June 7th was a dramatic
shifting of gears, from the wide open spaces of France and the Second
World War battlefields, to the concentrated killing fields of the Somme.
One is immediately struck by how close together all the major monuments in
the area are to one another, and how many well-tended cemeteries there
are; one can scarcely get out of eyesight of one before spotting two more.
Under the direction of the
two tour guides, Jim Henderson and Sergeant Denny Russell, the buses made
their way back in time to the summer of 1916, eventually setting foot on
the ground at several monuments, including the Thiepval Memorial, the
Piper's Memorial, the Courcellette Memorial, and a guided tour at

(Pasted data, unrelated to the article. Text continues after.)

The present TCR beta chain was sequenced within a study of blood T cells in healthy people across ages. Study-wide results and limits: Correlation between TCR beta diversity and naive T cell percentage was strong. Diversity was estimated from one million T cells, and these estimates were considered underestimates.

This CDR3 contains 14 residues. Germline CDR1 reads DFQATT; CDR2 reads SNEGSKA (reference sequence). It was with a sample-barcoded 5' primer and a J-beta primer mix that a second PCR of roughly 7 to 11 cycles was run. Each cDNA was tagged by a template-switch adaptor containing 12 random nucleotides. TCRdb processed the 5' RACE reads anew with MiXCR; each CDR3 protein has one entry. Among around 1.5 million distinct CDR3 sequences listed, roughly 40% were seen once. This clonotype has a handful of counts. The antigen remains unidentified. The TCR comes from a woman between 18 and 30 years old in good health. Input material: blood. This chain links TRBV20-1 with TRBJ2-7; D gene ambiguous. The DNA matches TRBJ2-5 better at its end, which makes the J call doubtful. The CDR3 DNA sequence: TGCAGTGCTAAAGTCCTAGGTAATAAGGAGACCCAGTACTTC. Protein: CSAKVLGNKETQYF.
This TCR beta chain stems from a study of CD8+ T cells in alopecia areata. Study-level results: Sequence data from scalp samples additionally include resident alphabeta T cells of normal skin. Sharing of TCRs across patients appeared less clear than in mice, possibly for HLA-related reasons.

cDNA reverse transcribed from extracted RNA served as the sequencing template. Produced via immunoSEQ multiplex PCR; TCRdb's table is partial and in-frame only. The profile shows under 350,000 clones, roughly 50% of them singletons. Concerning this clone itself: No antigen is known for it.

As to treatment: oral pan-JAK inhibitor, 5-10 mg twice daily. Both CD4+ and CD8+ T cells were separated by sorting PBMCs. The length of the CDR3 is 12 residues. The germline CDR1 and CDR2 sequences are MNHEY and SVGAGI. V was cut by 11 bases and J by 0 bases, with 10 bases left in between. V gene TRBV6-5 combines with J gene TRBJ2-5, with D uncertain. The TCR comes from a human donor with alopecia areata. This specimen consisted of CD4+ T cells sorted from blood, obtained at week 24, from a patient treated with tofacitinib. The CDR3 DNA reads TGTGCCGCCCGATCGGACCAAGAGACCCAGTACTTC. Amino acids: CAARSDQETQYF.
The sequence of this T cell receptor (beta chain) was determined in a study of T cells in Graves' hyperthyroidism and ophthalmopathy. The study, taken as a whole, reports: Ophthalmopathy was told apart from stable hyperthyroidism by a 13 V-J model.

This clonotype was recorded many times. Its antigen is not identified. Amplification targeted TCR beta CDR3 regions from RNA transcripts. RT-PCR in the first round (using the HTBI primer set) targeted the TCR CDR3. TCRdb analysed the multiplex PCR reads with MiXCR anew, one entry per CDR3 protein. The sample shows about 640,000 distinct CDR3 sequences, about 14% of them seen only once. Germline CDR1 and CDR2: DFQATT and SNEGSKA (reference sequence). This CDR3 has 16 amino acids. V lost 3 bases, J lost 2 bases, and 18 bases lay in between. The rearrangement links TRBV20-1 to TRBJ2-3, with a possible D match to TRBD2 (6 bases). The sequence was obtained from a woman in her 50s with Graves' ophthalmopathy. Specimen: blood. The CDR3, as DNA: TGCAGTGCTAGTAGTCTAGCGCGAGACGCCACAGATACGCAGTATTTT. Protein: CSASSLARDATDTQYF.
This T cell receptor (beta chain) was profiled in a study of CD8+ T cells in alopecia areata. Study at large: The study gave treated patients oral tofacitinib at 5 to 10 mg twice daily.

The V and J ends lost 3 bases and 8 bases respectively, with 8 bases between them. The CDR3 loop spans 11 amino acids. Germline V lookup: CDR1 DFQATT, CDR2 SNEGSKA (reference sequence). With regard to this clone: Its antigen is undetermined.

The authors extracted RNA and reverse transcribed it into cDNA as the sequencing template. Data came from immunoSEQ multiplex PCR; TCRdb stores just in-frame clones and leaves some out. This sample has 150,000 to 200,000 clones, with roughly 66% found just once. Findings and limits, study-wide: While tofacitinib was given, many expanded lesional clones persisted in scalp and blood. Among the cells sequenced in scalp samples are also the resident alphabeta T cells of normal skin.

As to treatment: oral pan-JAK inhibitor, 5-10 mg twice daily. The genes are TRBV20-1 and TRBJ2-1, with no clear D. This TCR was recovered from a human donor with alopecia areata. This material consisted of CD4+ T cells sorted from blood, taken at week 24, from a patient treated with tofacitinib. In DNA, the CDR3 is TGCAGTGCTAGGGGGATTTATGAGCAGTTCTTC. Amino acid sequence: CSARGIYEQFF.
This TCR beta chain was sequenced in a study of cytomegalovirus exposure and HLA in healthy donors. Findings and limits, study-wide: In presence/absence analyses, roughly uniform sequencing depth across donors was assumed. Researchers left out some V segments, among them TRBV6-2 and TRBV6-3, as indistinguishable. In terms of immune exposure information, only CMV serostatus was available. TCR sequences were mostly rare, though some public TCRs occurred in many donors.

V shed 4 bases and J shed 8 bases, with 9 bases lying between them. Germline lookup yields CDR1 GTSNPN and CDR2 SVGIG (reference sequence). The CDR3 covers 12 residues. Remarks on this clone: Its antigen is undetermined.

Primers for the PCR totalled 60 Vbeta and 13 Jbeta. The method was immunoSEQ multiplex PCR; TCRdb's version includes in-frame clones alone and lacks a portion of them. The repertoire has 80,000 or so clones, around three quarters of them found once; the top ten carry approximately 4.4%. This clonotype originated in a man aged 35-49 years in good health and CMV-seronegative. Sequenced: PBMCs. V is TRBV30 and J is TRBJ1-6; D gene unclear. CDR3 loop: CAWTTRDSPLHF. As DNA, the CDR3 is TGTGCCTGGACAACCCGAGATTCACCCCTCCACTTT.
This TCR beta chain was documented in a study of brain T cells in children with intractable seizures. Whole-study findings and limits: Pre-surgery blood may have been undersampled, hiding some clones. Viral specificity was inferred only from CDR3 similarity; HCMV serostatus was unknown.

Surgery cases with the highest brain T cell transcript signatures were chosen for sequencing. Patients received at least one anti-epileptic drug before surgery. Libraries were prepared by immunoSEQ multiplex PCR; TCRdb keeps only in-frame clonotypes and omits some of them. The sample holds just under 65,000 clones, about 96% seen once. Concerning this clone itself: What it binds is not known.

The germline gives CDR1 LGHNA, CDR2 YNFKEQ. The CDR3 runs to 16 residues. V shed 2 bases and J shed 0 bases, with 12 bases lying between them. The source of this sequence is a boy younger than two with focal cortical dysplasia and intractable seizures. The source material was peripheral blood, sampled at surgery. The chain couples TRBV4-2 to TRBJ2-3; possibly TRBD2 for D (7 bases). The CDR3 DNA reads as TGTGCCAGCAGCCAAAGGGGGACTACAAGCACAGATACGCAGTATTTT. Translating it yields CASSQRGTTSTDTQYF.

Newfoundland Park at Beaumont Hamel. An arranged lunch at the Tommy Cafe
permitted a walk-through of the outdoor trench exhibit there.
Greetings from a friendly face at the Tommy Cafe in Belgium.
The Golden Virgin of
Albert, snapped from the bus window. Many legends sprang from this statue
during the First World War after a shell hit it on January 15, 1915, and
it keeled over but did not topple from the steeple. At that time, just
three miles from the front, soldiers gazed on the precariously perched
statue - left dangly nearly horizontal - and told each other the statue's
fate would determine the outcome of the war. In March 1918, the Germans
took Albert, and the statue finally fell in April. Albert was recaptured
in August. After the war, the town and the basilica were rebuilt, and a
replica statue restored to its place of honour.
Photo by Michael Dorosh